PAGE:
The amount of TV being livestreamed around the globe is on the rise, according to Conviva, which measured the increase at 54% year over year.
The firm’s State of the Streaming TV Industry Report, released today, recorded 52% jump in plays and 63% growth in total viewing hours, with noticeable spikes during the 2018 World Cup.
"Streaming TV consumption shows no signs of slowing down, and publishers have stepped up to the plate, delivering better quality and reliability that viewers have come to expect," said Conviva CEO Bill Demas in a statement. "The demand for quality is pushing connected TVs to the top in terms of device share, commanding more than 50 percent of total viewing hours at the expense of PCs that have lost 7 percent while mobile remains relatively flat."
Other key takeaways from Conviva’s report show that live sports is a big driver of streaming TV and that in September 2018, the NFL alone accounted for approximately 3% of all streaming plays and viewing hours in the U.S.
The firm also said that connected TVs, not mobile devices, are seeing the biggest growth in livestreaming. Connected TVs saw 145% growth in plays and a 103% growth in viewing hours. The study also found virtual MVPDs like DirecTV Now and Sling TV grabbing more time from streaming audiences, with 292% more plays and 212% more viewing hours year over year in the U.S. These increases are coinciding with improving video stream quality and perception by viewers.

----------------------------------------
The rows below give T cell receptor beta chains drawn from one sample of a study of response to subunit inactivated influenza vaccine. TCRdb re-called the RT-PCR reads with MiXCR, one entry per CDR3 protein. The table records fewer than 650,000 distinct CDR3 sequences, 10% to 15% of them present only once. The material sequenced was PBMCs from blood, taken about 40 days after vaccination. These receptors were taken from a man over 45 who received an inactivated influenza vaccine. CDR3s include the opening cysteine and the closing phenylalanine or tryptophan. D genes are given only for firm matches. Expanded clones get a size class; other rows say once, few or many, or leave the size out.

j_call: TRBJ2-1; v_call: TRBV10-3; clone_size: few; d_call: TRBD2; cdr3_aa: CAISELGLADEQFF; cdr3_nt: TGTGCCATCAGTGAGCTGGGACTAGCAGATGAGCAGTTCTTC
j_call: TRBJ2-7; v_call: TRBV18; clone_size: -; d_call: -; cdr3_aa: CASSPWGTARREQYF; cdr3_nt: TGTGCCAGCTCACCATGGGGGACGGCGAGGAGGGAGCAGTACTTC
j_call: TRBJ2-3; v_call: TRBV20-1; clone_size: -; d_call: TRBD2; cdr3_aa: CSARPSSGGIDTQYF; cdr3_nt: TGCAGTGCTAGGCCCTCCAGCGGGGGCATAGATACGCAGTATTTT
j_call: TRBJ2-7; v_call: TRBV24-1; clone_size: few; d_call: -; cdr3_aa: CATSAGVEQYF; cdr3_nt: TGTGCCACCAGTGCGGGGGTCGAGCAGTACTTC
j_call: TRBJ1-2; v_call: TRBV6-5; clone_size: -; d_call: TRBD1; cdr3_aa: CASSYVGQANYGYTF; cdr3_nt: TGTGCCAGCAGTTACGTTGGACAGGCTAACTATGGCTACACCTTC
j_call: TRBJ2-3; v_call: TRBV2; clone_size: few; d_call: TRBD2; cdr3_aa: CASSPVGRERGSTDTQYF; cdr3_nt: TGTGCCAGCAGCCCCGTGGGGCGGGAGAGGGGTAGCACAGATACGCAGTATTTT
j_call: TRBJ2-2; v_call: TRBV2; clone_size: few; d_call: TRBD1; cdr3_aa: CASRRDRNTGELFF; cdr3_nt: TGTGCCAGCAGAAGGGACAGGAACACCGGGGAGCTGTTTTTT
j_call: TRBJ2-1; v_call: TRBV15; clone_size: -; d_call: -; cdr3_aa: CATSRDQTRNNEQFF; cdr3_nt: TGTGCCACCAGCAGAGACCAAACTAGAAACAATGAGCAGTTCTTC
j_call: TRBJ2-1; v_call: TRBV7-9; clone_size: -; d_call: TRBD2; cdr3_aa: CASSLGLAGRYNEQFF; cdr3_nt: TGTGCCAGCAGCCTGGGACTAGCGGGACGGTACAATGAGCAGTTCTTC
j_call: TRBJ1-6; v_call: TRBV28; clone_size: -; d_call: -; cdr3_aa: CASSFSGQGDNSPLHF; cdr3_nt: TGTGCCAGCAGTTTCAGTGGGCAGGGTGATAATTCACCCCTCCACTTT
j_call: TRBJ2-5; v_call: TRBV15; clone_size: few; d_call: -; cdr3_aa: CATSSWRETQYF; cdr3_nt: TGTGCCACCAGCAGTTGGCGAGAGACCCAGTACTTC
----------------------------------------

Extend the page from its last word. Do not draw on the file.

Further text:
"It's clear that viewers are less tolerant of a poor experience, as 13% of U.S. and 16% of global viewer attempts result in an exit before the video starts," Demas said. "Providers must increasingly focus on the streaming TV experience to match viewers' rising standards."
Conviva’s findings give the fastest growth over to connected TVs but new research from Ooyala suggests that mobile video is still hitting new highs. Smartphone video starts topped 50% globally for the first time, a 13.2% year over year increase, according to the company’s second-quarter Global Video Index Report.
"We see the Q1 pause in mobile video’s rapid growth curve as a normal transition as consumer habits and content creators’ initiatives get in alignment," said Jim O'Neill, Ooyala principal analyst, in a statement. "Q2 represented a reignition of mobile-video consumption coinciding with new content initiatives, season-finale TV events and sports-season finales.”